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The benefits of performing a land survey

On Behalf of | Mar 28, 2019 | Real Estate Law |

If you have your eye on a new piece of land in the Irvine area or just a new home, consider hiring a land surveyor to come out and take a survey of the property. No matter what your future plans are for your new piece of real estate, making sure you have the exact boundaries of your property mapped out can prevent possible problems when you want to implement your plans down the line.

First, as Angie’s List explains, a land survey can clarify where your neighbor’s property ends and yours begins. This is important if you are contemplating putting up a fence. You do not want your fence to encroach on your neighbor’s land. You might also find that a piece of your neighbor’s property, like a fence or a building, is actually on your land.

Even if you already have a property survey on hand, taking an updated survey can help if you suspect you have a missing property corner. Existing survey data could be incomplete at times, so if you do not want to accidently build part of a fence or structure on someone else’s land, consider hiring a surveyor to look at your land again. Your surveyor might also discover a land dispute that you did not know existed.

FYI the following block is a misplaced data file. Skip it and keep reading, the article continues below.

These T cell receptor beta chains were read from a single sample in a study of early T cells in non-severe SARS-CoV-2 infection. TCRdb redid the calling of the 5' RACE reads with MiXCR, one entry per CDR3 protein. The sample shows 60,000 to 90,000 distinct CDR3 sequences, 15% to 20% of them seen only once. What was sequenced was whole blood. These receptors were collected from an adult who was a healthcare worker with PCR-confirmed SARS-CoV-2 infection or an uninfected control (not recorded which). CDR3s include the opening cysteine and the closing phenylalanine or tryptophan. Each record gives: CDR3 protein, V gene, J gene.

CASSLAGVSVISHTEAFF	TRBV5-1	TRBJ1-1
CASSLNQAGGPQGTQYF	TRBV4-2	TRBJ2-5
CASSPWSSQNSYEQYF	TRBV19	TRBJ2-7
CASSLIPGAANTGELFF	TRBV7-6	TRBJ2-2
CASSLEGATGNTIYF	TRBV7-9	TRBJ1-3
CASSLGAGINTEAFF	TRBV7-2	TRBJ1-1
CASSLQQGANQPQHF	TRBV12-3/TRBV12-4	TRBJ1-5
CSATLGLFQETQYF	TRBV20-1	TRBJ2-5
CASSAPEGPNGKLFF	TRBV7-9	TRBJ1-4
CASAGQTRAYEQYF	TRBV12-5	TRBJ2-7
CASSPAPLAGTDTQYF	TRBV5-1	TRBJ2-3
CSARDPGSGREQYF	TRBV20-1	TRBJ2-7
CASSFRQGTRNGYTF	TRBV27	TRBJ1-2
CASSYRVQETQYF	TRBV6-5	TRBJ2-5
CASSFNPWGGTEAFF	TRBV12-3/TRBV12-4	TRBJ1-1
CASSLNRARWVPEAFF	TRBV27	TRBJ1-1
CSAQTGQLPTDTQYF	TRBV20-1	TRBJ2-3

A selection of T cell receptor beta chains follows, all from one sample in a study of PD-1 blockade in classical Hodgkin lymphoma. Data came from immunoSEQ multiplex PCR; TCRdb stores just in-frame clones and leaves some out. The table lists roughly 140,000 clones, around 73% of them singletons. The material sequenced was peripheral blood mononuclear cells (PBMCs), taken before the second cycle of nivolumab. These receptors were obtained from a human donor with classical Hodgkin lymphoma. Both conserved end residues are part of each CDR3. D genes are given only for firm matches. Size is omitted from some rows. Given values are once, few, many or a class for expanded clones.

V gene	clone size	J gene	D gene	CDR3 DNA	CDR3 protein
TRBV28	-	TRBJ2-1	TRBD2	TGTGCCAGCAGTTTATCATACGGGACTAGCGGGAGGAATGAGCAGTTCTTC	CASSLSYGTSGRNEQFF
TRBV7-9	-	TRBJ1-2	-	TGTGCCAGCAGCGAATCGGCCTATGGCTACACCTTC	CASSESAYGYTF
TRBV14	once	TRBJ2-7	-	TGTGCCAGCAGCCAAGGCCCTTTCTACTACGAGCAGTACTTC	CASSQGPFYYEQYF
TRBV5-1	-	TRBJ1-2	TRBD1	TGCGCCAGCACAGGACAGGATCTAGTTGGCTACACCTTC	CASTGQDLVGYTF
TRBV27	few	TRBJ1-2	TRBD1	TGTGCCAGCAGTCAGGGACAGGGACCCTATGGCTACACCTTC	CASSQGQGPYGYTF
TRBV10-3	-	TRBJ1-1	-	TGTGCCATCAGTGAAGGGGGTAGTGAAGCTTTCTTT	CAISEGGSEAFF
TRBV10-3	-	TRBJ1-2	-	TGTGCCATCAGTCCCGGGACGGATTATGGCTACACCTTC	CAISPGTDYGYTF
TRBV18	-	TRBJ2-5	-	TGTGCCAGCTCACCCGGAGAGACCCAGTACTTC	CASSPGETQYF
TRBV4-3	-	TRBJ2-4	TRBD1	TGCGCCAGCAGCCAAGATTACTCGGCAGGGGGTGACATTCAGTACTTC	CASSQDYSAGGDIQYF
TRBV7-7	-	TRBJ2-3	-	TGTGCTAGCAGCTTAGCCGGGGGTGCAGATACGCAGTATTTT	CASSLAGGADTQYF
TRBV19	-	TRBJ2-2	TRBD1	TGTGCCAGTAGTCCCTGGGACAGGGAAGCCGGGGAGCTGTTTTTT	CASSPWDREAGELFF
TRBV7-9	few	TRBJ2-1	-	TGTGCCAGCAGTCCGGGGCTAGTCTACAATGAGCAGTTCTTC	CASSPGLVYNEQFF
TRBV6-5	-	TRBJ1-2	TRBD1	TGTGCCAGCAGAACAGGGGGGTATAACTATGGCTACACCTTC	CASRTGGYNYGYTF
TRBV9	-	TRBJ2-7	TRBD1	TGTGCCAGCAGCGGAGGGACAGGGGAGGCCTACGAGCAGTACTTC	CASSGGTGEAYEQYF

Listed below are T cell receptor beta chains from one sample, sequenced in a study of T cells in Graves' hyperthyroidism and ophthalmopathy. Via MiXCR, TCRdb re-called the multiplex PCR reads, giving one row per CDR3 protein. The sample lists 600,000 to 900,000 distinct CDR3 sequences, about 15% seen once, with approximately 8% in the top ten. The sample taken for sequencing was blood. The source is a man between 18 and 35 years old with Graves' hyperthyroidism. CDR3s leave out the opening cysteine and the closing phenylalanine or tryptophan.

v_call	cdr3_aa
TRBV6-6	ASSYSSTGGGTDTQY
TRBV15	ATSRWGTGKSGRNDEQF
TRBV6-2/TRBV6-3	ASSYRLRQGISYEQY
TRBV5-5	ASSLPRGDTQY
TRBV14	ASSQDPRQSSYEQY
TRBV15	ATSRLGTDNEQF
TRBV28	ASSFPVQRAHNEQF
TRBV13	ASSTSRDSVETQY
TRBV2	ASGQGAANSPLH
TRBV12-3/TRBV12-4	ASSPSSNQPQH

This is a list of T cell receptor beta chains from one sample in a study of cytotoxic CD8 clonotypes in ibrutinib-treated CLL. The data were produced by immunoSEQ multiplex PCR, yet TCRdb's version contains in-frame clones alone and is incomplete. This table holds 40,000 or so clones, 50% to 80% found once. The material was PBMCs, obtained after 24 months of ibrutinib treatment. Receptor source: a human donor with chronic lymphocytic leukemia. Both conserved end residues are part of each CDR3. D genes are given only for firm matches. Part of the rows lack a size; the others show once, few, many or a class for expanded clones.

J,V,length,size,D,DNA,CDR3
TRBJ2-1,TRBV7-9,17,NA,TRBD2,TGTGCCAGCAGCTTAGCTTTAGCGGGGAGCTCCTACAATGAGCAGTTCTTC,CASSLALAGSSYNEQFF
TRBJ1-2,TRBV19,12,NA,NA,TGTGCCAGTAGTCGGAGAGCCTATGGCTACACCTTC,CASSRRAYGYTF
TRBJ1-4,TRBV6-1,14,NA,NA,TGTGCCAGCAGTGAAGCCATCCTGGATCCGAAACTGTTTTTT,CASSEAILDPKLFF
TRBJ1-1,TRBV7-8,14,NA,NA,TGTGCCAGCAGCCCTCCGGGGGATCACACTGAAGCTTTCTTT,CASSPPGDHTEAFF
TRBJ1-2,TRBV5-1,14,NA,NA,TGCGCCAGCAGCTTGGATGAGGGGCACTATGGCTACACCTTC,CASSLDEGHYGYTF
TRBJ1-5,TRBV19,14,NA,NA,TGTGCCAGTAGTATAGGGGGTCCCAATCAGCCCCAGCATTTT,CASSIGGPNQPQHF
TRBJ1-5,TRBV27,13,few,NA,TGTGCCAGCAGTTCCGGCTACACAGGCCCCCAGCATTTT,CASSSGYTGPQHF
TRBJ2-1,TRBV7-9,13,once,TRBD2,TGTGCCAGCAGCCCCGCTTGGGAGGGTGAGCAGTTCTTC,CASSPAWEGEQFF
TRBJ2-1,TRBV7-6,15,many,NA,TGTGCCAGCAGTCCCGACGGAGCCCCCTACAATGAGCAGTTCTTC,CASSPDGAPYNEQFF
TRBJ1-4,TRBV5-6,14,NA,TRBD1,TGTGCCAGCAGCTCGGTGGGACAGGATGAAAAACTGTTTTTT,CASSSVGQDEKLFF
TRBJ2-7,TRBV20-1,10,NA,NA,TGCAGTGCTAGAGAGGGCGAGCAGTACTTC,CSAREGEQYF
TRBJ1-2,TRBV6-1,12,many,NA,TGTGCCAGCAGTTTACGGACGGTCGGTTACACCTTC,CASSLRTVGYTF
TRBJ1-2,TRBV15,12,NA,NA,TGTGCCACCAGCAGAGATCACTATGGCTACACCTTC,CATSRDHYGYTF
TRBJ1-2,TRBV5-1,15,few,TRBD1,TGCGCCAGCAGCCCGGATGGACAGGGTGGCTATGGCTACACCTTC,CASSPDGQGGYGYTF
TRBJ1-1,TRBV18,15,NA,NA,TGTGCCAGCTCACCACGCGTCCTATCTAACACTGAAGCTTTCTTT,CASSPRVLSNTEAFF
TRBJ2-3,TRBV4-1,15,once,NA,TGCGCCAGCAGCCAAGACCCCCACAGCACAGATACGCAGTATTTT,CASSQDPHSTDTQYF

Some people desire to divide their property up into separate sections. A land owner may want to pass on part of the land to a son or daughter and sell the rest. However, land regulations sometimes dictate whether a land division is permissible in your case or not. A new land survey can reveal if specific regulations from the community would block your plans to divide your land.

Hiring a surveyor can also let you know if your existing home or building is in violation of community law. Per FindLaw, a surveyor can certify that a building and any improvements performed to the property are in compliance with laws that dictate the characteristics of the property in your community. These characteristics may include height, dimension, parking, and bulk. Conversely, a new survey may reveal that your planned or existing property improvement violates law and will have to be changed.



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